David Saqui v James Hooker
Emigrant Cup 2014, Rd.1
From a lost position black saves the position with a swindle, then keeps a cool head to secure the whole point.
Prevents the bishop from retreating to d2 to defend the knight and loses a pawn. 7.Qd3 is better.
Loses another pawn. White should play 18.Rad1-/+
This lets white back into the game. There is nothing wrong with 18...Bxd4
Too passive. 24...Rc3 wins. 25.Rxa7 Nc7 26.Kg2 Rg8 27.Rc5 bxc5 28.b6 (28.Rxc7 cxd4 29.Rb7 Rc4-+) 28...cxd4 29.bxc7 (29.Nxd4 Kd7 30.Nb5 Rxc2 31.bxc7 Rc8-+) 29...Kf7 (A. 29...Kd7?? 30.c8Q+ Kxc8 31.Ra8++- B. 29...Rxc2 30.Nxd4 Rc1 31.Ne6 Kd7 (31...Kf7 32.Nd8+ Ke8 (A. 32...Kg7?? 33.Ra8 Rxc7 34.Ne6++- B. 32...Kf8 33.Ne6+=) 33.Ne6=) 32.c8Q+ Kxc8 33.Ra8+ Kd7 34.Rxg8 Kxe6 35.Rg7=) 30.Nxd4 Rc8 31.Nb5 Rxc2-+
This move is a mistake, allowing the knight fork on c4. The correct line is 40...Ra7 41.c7+ (41.Rxa7 Nxa7=) 41...Kxc7 42.Rxe6 a3 43.Re7+ Kb6 44.Rxa7 Kxa7 (44...Nxa7?? 45.Nc4++-) 45.Nc6+ Kb6 46.Nb4= Of course black would then have lost half a point!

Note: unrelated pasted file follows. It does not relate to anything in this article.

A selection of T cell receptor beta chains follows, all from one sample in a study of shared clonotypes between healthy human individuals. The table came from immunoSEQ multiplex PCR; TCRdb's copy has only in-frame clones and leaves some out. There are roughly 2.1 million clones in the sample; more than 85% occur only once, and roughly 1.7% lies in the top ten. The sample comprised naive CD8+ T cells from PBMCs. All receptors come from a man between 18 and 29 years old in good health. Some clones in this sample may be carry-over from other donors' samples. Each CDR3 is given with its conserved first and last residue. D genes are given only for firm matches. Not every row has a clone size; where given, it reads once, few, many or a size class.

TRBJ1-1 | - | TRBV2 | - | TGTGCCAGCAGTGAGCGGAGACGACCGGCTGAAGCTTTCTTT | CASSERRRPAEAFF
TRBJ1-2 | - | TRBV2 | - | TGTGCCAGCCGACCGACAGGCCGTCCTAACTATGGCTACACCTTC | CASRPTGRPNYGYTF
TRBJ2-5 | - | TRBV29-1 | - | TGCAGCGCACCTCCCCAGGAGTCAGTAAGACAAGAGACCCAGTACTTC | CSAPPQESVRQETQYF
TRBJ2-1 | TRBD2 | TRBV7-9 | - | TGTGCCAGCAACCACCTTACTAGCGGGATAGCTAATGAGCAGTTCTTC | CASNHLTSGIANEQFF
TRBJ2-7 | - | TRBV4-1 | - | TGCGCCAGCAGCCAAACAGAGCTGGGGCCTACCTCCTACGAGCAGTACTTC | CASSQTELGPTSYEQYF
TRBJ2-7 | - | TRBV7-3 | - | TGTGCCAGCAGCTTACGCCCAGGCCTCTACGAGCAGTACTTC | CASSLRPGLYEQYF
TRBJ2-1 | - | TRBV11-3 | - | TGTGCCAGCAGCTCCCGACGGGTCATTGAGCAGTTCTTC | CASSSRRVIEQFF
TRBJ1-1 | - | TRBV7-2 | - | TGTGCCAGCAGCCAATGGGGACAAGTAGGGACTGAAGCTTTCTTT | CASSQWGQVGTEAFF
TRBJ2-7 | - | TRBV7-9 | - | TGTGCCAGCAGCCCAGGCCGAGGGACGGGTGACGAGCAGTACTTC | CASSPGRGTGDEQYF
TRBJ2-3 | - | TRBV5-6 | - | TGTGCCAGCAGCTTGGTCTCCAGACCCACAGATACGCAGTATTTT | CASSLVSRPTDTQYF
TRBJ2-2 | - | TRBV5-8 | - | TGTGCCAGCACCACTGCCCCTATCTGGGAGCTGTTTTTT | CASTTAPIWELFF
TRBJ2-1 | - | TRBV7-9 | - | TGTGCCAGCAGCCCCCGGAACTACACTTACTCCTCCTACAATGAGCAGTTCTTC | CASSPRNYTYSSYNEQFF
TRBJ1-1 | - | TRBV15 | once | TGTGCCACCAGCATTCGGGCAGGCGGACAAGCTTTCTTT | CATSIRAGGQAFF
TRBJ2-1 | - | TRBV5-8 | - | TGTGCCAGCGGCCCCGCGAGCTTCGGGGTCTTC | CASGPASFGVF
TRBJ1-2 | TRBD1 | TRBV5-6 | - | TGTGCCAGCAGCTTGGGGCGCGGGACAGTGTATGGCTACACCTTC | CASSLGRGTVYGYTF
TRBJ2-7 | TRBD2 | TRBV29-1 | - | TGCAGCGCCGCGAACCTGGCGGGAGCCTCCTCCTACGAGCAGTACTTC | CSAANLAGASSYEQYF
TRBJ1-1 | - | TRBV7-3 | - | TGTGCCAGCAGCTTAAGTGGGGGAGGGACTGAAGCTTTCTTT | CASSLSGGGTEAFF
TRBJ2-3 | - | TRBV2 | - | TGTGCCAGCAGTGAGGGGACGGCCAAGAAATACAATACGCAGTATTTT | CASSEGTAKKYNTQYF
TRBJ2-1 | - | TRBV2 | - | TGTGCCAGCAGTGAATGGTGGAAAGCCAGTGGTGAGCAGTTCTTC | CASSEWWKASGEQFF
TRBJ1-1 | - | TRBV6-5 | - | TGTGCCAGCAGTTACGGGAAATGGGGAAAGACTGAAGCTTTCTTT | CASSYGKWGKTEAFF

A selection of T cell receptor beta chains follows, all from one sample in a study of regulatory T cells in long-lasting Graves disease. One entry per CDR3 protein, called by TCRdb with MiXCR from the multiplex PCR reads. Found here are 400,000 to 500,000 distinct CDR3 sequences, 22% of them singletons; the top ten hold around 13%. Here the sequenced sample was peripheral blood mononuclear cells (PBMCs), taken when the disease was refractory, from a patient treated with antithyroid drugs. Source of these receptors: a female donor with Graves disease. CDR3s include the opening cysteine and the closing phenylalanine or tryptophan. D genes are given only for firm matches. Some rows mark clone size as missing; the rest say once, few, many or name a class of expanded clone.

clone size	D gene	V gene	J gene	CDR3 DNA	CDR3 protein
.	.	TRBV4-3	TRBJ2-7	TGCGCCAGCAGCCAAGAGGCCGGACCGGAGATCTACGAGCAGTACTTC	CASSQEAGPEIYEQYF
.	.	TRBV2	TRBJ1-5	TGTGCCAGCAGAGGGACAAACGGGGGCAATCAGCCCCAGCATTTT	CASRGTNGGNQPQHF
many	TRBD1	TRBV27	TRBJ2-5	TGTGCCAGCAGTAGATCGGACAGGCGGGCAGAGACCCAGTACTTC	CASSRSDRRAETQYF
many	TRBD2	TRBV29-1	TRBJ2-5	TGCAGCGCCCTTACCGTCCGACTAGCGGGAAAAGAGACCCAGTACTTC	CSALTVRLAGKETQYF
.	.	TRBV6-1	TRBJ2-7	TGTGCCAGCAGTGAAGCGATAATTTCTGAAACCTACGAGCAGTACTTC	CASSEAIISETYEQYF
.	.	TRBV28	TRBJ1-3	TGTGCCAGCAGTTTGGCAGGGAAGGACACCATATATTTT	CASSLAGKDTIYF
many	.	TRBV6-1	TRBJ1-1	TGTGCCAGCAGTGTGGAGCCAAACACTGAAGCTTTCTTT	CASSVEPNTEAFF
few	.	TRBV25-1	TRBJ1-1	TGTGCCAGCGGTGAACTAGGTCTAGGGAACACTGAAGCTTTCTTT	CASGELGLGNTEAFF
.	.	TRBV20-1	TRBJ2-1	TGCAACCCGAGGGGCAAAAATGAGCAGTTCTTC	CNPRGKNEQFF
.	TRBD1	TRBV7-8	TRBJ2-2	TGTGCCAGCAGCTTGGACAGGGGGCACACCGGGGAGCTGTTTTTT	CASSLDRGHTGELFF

After having the advantage for some time white's sense of danger deserts him and he continues to play as though he had a winning advantage.. He needs to play 42.Nf7+ Rxf7 (A. 42...Kc7 43.Rxa7+ Nxa7 44.Kb3=) ; B. 42...Ke7 43.c7 Kd7 44.Rxa7 Nxa7 45.Kb3=) 43.Kxb5 Rxf2 44.Rxa3 Rb2+ 45.Kc4 Rc2+=
Very fine play by black. Having found a line to save the half-point from a bad position, the natural reaction would have been to snatch at 43...a2??. This is the move that everyone watching the conclusion of the game (myself included) expected white to play...but it only draws: 44.Kb7 a1Q 45.Nc4+ Ke7 46.Nb6 Qh1 47.d5! exd5 48.c7 d4+ 49.Ka7 Qa1+ 50.Kb7 (50.Kb8?? Qa6 51.c8Q Qxb6+ 52.Ka8 Qd8-+) 50...Qh1+. If he went into the line with intention of playing 43...a2, the flexibilty of thought implied by the game continuation makes his play even more impressive.
Notes by Ian George